In this episode, I interview Rob Knake, Senior Fellow at the Council on Foreign Relations, about his recent report, “Weaponizing Digital Trade—Creating a Digital Trade Zone to Promote Online Freedom and Cybersecurity.” The theme of the report is what the U.S. can salvage from the wreckage of the 1990s Magaziner Consensus about the democratizing and beneficent influence of Silicon Valley. I suggest that it really ought to be called “Digital Dunkirk,” rather than invoking a swaggering “weaponization” theme. Rob and I disagree about the details but not the broad outlines of his proposal.
In the news roundup, we finally have a Google antitrust complaint to pore over, and I bring Steptoe’s Michael Weiner on to explain what the complaint means. Bottom line: it’s a minimalist stub of a case, unlikely to frighten Google or produce structural changes in the market. Unless a new administration (or a newly incentivized Trump Justice Department) keeps adding charge after charge as the investigation goes on.
Speaking of Justice Department filings that may serve up less than meets the eye, DOJ has indicted GRU hackers for practically every bad thing that has happened on the internet in the last five years, other than the DNC hack. (In fact, I lost an unsaved Word document in 2017 that I’m hoping will be added to the charges soon.) The problem, of course, is that filing the charges is the easy part; bringing these state hackers to justice is unlikely in the extreme. If so, one wonders whether a policy that requires an indictment for all the cyberattacks on the U.S. and its allies is a wise use of resources. Maury Shenk thinks it might be, at least in demonstrating US attribution capabilities, which are indeed impressive.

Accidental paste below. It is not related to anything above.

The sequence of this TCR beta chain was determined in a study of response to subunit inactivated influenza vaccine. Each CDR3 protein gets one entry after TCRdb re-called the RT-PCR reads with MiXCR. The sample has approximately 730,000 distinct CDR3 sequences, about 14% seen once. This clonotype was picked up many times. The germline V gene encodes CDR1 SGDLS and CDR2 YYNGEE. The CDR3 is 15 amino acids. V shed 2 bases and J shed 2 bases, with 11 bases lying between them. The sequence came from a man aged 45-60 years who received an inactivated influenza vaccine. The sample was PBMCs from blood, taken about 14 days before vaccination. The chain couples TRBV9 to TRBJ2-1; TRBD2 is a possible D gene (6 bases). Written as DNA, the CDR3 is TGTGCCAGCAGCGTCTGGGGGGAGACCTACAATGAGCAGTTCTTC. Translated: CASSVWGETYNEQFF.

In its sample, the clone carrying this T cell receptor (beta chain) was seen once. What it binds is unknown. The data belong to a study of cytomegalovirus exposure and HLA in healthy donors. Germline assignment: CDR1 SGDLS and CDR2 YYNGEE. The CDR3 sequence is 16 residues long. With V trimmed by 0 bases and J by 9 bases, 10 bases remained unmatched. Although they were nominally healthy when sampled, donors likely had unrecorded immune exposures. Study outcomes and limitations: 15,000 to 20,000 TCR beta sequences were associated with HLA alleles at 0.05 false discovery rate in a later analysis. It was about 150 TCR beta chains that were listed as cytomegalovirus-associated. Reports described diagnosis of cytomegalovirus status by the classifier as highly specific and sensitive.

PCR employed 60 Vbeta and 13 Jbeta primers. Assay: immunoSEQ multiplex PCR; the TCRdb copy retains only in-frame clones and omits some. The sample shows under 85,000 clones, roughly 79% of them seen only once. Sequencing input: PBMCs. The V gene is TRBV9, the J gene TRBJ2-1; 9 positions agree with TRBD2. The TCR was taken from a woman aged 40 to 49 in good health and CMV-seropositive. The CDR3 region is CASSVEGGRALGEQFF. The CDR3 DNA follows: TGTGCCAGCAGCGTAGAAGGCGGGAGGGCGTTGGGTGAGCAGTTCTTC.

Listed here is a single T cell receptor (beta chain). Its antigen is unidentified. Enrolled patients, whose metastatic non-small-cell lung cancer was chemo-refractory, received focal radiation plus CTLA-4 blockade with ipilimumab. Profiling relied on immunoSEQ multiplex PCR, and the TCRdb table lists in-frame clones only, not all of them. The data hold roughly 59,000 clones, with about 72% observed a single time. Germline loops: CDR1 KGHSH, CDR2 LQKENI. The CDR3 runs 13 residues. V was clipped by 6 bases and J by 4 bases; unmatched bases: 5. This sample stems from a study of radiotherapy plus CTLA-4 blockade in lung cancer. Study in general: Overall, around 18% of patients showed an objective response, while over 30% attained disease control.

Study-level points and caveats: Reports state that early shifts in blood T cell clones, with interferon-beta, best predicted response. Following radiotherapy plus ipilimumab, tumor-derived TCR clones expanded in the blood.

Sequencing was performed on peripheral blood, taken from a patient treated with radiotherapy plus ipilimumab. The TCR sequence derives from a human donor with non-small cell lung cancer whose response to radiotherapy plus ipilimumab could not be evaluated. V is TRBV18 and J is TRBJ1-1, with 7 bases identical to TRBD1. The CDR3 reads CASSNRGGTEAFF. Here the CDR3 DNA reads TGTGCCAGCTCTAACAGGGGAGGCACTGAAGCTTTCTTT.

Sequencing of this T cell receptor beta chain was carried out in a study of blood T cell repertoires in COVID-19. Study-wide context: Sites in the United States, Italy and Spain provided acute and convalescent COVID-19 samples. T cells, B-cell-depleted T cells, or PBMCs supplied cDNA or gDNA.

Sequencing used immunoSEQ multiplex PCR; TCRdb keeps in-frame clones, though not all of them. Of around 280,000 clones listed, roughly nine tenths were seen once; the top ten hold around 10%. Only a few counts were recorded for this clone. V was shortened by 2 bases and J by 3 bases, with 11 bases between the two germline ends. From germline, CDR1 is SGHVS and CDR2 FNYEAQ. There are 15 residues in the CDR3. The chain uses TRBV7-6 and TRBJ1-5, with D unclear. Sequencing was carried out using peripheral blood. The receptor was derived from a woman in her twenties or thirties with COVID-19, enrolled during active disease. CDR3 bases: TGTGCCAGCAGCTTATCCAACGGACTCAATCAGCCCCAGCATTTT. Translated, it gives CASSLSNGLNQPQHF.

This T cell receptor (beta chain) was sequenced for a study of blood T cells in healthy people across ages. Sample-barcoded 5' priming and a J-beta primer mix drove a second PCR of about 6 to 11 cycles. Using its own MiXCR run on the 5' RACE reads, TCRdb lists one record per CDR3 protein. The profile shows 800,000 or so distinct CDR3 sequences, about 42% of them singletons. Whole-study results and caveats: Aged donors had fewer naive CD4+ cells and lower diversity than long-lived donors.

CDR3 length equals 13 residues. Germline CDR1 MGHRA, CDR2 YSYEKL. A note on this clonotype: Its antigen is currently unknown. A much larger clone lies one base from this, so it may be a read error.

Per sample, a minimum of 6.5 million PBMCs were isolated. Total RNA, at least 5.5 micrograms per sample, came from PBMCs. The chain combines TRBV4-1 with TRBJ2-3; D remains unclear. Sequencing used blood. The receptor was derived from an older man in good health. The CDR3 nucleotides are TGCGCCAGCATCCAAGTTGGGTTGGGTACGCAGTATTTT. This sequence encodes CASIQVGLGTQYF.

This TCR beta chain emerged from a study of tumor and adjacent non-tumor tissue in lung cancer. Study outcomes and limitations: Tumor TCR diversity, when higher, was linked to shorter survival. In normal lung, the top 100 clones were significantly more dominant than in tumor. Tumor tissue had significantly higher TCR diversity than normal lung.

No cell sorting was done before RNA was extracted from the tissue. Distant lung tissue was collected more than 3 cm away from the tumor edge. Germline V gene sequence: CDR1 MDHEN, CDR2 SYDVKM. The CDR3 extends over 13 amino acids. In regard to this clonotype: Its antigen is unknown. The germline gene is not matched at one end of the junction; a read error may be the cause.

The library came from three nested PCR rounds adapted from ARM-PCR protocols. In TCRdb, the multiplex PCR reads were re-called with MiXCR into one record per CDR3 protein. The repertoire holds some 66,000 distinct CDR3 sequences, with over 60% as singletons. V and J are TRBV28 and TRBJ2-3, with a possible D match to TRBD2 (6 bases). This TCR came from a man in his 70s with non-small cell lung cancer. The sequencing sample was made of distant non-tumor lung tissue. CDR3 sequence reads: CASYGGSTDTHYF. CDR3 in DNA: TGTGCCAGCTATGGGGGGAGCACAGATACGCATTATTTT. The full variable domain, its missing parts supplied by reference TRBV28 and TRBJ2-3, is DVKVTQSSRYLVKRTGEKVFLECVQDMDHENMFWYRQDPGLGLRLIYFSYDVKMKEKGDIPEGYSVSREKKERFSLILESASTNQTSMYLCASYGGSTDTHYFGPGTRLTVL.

While we are covering questionably effective U.S. retaliation for cyberattacks, Maury also notes that the Treasury Department has imposed sanctions on TsNIIKhM, a Russian institute that seems to have developed industrial control malware that caused massive outages in Saudi Arabia and may have been planted in U.S. energy systems as well. Again, no one doubts that heavy penalties should be imposed; the doubt is about whether these penalties will actually reach TsNIIKhM.
Nick Weaver celebrates the German government’s dawn raid on spyware exporter, FinFisher. Maury expresses modest hope for Facebook’s Oversight Board now that it has started reviewing content moderation cases. Color me skeptical.
Now that we’ve seen the actual complaint, Nick has his doubts about the Microsoft attack on Trickbot. It may be working, he says, but why is Microsoft doing something that the FBI could have done? I pile on, raising questions about the most recent legal theory Microsoft has rolled out in support of its proposed remedies.
Finally, in quick hits: I hum a few bars from “John Henry” in response to a Bloomberg story suggesting that CEOs are successfully beating the AI engines parsing their analyst calls and trading on the results. Maury debunks the parts of the story that made it fun, but not before I’ve asked whether Spinal Tap was decades ahead of its time in repackaging failure. Maury also notes the ho-hum upcoming Judiciary Committee testimony of Twitter and Facebook CEOs about their suppression of the New York Post “laptop from hell” Hunter Biden story. I’m much more interested in the Commerce Committee’s subpoenaing of contacts between the campaigns and those companies. Because you just know the campaigns have a whole strategy for working the speech refs, and it would be an education to see how they do it. Nick and I congratulate Edward Snowden on the confirmation that he’ll be in Russia forever. And I mock the Portland City Council as well as all the journalists who tried to make face recognition toxic—until it turned out that face recognition might help activists target the police. Suddenly we can’t expect to stop the march of technology.
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